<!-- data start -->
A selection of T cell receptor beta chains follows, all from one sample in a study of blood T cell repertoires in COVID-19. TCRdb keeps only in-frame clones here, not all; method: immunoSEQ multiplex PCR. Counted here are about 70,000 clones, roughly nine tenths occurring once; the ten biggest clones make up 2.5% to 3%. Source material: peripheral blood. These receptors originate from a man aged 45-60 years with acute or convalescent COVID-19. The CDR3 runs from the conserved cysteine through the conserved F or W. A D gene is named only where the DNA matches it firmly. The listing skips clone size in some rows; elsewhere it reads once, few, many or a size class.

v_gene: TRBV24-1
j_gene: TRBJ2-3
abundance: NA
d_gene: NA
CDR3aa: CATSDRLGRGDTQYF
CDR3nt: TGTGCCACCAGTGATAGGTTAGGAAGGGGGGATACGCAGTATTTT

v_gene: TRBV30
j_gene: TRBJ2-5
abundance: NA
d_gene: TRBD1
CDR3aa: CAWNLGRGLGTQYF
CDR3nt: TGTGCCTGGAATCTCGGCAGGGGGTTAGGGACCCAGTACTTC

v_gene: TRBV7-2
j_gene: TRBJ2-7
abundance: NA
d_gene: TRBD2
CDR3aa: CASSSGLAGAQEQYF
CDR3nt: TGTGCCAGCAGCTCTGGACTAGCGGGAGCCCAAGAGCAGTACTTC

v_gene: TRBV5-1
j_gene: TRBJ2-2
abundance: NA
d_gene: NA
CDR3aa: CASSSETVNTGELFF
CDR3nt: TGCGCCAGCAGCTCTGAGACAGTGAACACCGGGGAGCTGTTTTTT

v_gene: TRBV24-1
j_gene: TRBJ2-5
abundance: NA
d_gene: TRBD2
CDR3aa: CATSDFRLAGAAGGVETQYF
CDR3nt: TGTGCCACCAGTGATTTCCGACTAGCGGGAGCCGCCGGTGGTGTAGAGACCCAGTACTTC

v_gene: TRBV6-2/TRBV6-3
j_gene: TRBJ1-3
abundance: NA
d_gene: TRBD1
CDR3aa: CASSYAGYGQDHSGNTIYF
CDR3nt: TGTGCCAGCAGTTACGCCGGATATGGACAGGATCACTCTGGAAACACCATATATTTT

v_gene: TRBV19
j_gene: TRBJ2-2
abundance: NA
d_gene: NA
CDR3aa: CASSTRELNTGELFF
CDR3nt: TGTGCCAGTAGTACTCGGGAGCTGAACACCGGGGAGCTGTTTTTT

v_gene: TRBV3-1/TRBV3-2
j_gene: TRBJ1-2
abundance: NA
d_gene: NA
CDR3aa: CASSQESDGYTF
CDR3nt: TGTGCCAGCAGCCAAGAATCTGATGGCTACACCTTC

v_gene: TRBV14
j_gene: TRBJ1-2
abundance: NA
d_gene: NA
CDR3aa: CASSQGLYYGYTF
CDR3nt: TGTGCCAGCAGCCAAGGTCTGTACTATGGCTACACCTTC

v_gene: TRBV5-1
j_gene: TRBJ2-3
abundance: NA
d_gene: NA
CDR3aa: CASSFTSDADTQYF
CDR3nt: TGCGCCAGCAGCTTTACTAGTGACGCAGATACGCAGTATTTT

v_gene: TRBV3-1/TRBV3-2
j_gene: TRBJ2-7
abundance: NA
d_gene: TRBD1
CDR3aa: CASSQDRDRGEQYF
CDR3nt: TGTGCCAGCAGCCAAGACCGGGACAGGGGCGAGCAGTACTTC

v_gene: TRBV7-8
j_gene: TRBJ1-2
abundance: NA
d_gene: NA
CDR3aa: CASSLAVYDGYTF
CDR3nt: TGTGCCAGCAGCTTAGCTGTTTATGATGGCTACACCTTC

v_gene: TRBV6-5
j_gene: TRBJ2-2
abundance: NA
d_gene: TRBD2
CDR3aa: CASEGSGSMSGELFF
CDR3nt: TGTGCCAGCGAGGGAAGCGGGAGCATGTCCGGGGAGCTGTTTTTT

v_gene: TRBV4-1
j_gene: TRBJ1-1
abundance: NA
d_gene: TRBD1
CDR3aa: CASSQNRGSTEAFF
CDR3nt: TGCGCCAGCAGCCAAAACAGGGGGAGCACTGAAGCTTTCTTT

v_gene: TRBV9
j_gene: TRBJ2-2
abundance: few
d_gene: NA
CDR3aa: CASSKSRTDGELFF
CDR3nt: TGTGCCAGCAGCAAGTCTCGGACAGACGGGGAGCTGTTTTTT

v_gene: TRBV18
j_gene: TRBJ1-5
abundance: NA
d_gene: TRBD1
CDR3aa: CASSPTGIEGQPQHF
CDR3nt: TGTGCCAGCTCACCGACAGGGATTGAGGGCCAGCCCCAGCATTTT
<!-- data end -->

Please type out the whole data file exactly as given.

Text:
A selection of T cell receptor beta chains follows, all from one sample in a study of blood T cell repertoires in COVID-19. TCRdb keeps only in-frame clones here, not all; method: immunoSEQ multiplex PCR. Counted here are about 70,000 clones, roughly nine tenths occurring once; the ten biggest clones make up 2.5% to 3%. Source material: peripheral blood. These receptors originate from a man aged 45-60 years with acute or convalescent COVID-19. The CDR3 runs from the conserved cysteine through the conserved F or W. A D gene is named only where the DNA matches it firmly. The listing skips clone size in some rows; elsewhere it reads once, few, many or a size class.

v_gene: TRBV24-1
j_gene: TRBJ2-3
abundance: NA
d_gene: NA
CDR3aa: CATSDRLGRGDTQYF
CDR3nt: TGTGCCACCAGTGATAGGTTAGGAAGGGGGGATACGCAGTATTTT

v_gene: TRBV30
j_gene: TRBJ2-5
abundance: NA
d_gene: TRBD1
CDR3aa: CAWNLGRGLGTQYF
CDR3nt: TGTGCCTGGAATCTCGGCAGGGGGTTAGGGACCCAGTACTTC

v_gene: TRBV7-2
j_gene: TRBJ2-7
abundance: NA
d_gene: TRBD2
CDR3aa: CASSSGLAGAQEQYF
CDR3nt: TGTGCCAGCAGCTCTGGACTAGCGGGAGCCCAAGAGCAGTACTTC

v_gene: TRBV5-1
j_gene: TRBJ2-2
abundance: NA
d_gene: NA
CDR3aa: CASSSETVNTGELFF
CDR3nt: TGCGCCAGCAGCTCTGAGACAGTGAACACCGGGGAGCTGTTTTTT

v_gene: TRBV24-1
j_gene: TRBJ2-5
abundance: NA
d_gene: TRBD2
CDR3aa: CATSDFRLAGAAGGVETQYF
CDR3nt: TGTGCCACCAGTGATTTCCGACTAGCGGGAGCCGCCGGTGGTGTAGAGACCCAGTACTTC

v_gene: TRBV6-2/TRBV6-3
j_gene: TRBJ1-3
abundance: NA
d_gene: TRBD1
CDR3aa: CASSYAGYGQDHSGNTIYF
CDR3nt: TGTGCCAGCAGTTACGCCGGATATGGACAGGATCACTCTGGAAACACCATATATTTT

v_gene: TRBV19
j_gene: TRBJ2-2
abundance: NA
d_gene: NA
CDR3aa: CASSTRELNTGELFF
CDR3nt: TGTGCCAGTAGTACTCGGGAGCTGAACACCGGGGAGCTGTTTTTT

v_gene: TRBV3-1/TRBV3-2
j_gene: TRBJ1-2
abundance: NA
d_gene: NA
CDR3aa: CASSQESDGYTF
CDR3nt: TGTGCCAGCAGCCAAGAATCTGATGGCTACACCTTC

v_gene: TRBV14
j_gene: TRBJ1-2
abundance: NA
d_gene: NA
CDR3aa: CASSQGLYYGYTF
CDR3nt: TGTGCCAGCAGCCAAGGTCTGTACTATGGCTACACCTTC

v_gene: TRBV5-1
j_gene: TRBJ2-3
abundance: NA
d_gene: NA
CDR3aa: CASSFTSDADTQYF
CDR3nt: TGCGCCAGCAGCTTTACTAGTGACGCAGATACGCAGTATTTT

v_gene: TRBV3-1/TRBV3-2
j_gene: TRBJ2-7
abundance: NA
d_gene: TRBD1
CDR3aa: CASSQDRDRGEQYF
CDR3nt: TGTGCCAGCAGCCAAGACCGGGACAGGGGCGAGCAGTACTTC

v_gene: TRBV7-8
j_gene: TRBJ1-2
abundance: NA
d_gene: NA
CDR3aa: CASSLAVYDGYTF
CDR3nt: TGTGCCAGCAGCTTAGCTGTTTATGATGGCTACACCTTC

v_gene: TRBV6-5
j_gene: TRBJ2-2
abundance: NA
d_gene: TRBD2
CDR3aa: CASEGSGSMSGELFF
CDR3nt: TGTGCCAGCGAGGGAAGCGGGAGCATGTCCGGGGAGCTGTTTTTT

v_gene: TRBV4-1
j_gene: TRBJ1-1
abundance: NA
d_gene: TRBD1
CDR3aa: CASSQNRGSTEAFF
CDR3nt: TGCGCCAGCAGCCAAAACAGGGGGAGCACTGAAGCTTTCTTT

v_gene: TRBV9
j_gene: TRBJ2-2
abundance: few
d_gene: NA
CDR3aa: CASSKSRTDGELFF
CDR3nt: TGTGCCAGCAGCAAGTCTCGGACAGACGGGGAGCTGTTTTTT

v_gene: TRBV18
j_gene: TRBJ1-5
abundance: NA
d_gene: TRBD1
CDR3aa: CASSPTGIEGQPQHF
CDR3nt: TGTGCCAGCTCACCGACAGGGATTGAGGGCCAGCCCCAGCATTTT